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I installed a dedicated 20amp circuit home run to support a single duplex outlet in a bathroom. The GFCI breaker is wired correctly. However, When I plug in a load such as a light a the breaker trips. Could there be an underlying problem with existing circuits in the home which could be causing this issue such as a neutral and a ground touching each other somewhere on an existing circuit or circuits throughout the house? The panel is a G E T M 2020C and the breaker I installed is a THQL 1120 GFP. I believe that the issue is being caused by some sort of feedback through the neutral bar causing a ground fault condition when a load is plugged into the new outlet. I would appreciate any feedback.

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Have you used a circuit tester to verify wiring of the outlet? It sounds like you may have used an existing circuit/outlet and put it on its own breaker: how was it wired before and what exactly did you change (eg, how did you split it from the previous circuit)? There's not really enough info to go on here so far, but it sounds like either you have a faulty breaker or something is miswired. –  gregmac Jun 18 '13 at 15:55
    
This is a dedicated home run supported by a GFCI circuit breaker. There is power to the outlet when it is energized. however, when you plug in a device such as a lamp the GFCI trips. The wiring is ok, the outlet is ok the breaker is new and compatable with the panel. Could there be an underlying groung fault feeding back to the panel from another circuit somewher in the home. –  Joe Cario Jun 18 '13 at 17:37
    
Is it possible for a neutral and ground from another device supported by another circuit to feedback through the nuetral bar causing the GFCI breaker to trip when a load is placed on it. The GFCI breaker is installed as per the spec. Pig tail to neutral bar. black to the GFCI load terminal and white to the GFCI neutral terminal on the breaker. –  Joe Cario Jun 18 '13 at 22:36
    
Question revision Is it possible for the dedicated 20 amp home run supported by a GFCI breaker trip under load. If there was a neutral and a groung touching each other from a device such as an outlet or switch from another circuit in the home somewhere and feeding back to the main panels neutral bar? –  Joe Cario Jun 19 '13 at 12:13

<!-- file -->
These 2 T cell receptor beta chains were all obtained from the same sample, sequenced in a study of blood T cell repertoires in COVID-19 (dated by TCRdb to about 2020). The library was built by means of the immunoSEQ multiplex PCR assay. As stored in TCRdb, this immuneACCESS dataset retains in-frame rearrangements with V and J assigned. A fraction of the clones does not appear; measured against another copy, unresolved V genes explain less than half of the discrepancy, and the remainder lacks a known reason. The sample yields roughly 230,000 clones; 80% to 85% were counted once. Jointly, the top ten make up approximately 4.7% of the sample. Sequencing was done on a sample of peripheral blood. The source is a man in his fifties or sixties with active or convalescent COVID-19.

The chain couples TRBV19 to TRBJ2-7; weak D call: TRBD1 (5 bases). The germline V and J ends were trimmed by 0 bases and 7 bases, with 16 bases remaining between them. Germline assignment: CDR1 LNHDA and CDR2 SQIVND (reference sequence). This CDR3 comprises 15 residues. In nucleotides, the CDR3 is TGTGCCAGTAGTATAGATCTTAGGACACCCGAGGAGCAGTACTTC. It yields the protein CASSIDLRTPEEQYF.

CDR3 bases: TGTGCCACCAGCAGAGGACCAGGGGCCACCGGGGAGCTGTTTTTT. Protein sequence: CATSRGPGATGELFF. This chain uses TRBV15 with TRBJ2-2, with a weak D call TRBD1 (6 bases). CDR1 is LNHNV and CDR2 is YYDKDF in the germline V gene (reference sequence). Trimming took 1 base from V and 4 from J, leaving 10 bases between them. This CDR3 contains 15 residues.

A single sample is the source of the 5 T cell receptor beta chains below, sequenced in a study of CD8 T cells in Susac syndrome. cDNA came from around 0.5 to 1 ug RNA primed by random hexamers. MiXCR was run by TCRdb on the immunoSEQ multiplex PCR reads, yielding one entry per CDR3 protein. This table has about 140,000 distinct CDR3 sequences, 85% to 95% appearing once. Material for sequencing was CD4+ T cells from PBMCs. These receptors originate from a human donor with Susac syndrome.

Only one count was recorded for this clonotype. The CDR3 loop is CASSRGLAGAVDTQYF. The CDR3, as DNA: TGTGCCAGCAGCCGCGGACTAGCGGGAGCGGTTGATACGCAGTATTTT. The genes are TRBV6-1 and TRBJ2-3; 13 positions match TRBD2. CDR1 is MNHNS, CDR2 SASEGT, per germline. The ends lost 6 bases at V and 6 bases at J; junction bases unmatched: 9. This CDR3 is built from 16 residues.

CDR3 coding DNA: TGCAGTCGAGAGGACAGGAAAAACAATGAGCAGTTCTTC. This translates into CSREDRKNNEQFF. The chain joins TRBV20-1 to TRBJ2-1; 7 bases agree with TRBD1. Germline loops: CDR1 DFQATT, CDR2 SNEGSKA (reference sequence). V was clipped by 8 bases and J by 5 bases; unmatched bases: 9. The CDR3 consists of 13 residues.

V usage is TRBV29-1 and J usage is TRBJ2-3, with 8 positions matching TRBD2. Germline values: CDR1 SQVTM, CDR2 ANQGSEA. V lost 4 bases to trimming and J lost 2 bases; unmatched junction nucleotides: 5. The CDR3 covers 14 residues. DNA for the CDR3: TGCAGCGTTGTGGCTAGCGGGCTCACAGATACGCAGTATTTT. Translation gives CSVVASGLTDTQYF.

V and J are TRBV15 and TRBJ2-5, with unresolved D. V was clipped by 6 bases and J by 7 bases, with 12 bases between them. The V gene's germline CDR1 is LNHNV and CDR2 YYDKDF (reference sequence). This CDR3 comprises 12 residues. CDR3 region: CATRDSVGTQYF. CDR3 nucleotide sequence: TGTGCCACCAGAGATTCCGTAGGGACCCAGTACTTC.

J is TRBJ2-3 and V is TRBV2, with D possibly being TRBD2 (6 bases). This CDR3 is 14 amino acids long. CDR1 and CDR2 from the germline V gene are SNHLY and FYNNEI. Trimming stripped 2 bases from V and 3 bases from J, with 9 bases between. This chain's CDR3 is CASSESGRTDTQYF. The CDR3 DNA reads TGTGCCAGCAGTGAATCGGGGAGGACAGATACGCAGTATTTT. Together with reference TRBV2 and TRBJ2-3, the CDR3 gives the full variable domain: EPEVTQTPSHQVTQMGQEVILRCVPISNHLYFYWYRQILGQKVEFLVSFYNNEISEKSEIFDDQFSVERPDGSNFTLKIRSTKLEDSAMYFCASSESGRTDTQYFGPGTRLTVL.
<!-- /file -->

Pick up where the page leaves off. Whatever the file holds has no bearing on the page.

@JoeCario No. There is a fault somewhere on this circuit (most likely neutral to ground), which is causing the breaker to trip. Try replacing the GFCI breaker (they do go bad from time to time), checking the receptacle wiring to make sure everything is wired properly, and checking continuity between and along the conductors. Have you tried plugging in a different electrical device, or are you always using the same (possibly defective) device? –  Tester101 Jun 19 '13 at 13:55
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1 Answer 1

A GFCI breaker only detects ground-faults on the circuit it's protecting. It measures the current flowing on the ungrounded (hot) conductor and the grounded (neutral) conductor, and opens the circuit if there is a large enough difference between the two. A ground fault on another circuit would not trip the breaker, unless it was adding or removing current from the circuit (i.e. it was at fault with this circuit).

If this is a dedicated home run circuit with only a duplex receptacle, there are only 4 places a fault could be occurring.

  1. The breaker.
  2. The wire.
  3. The receptacle.
  4. The device plugged into the receptacle.

The Breaker

Make sure the breaker is connected properly, and that it is properly seated in the panel. The white grounded (neutral) conductor from the circuit, should be connected to the terminal labeled "LOAD NEUTRAL". The black ungrounded (hot) conductor, should be connected to the terminal labeled "LOAD POWER". The white grounded (neutral) pigtail, should be connected to the grounded (neutral) bus bar in the panel.

It might also be worth replacing the breaker, as they can fail or be defective.

The Wire

If there is a fault anywhere along the length of the wire, this could cause the breaker to trip. You'll want to test the continuity between the circuit conductors, but you'll first have to isolate them.

  1. Disconnect all circuit wires from the service panel.
  2. Using a multimeter set to measure resistance, or in continuity mode, test the continuity between each combination of wires.

There should be infinite resistance between all conductors. If not, you have a fault.

If you can manage it, inspect the entire length of the cable for damage. Make sure a staple or nail hasn't accidentally punctured the cable.

The Receptacle

It might be worth it to replace the receptacle, just to rule out the possibility of a defective device. You'll also want to inspect the wiring, to insure it's wired properly. The black ungrounded (hot) conductor, should be connected to the brass colored screw terminal. The white grounded (neutral) conductor, should be connected to the silver colored screw terminal. The green or bare equipment grounding conductor, should be connected to the green grounding screw terminal.

Also make sure that when the device is mounted in the box, none of the conductors are coming into contact with each other. This is especially true with the bare equipment grounding conductor, as it's easy to create a fault with the bare wire in a cramped box.

The Device

Try to plug in a few different devices, and possibly check the devices themselves for ground-faults.


I can't think of any situations where a ground-fault on a circuit, would cause the breaker to trip on a different circuit. Unless the two circuits are at fault with each other, of course.

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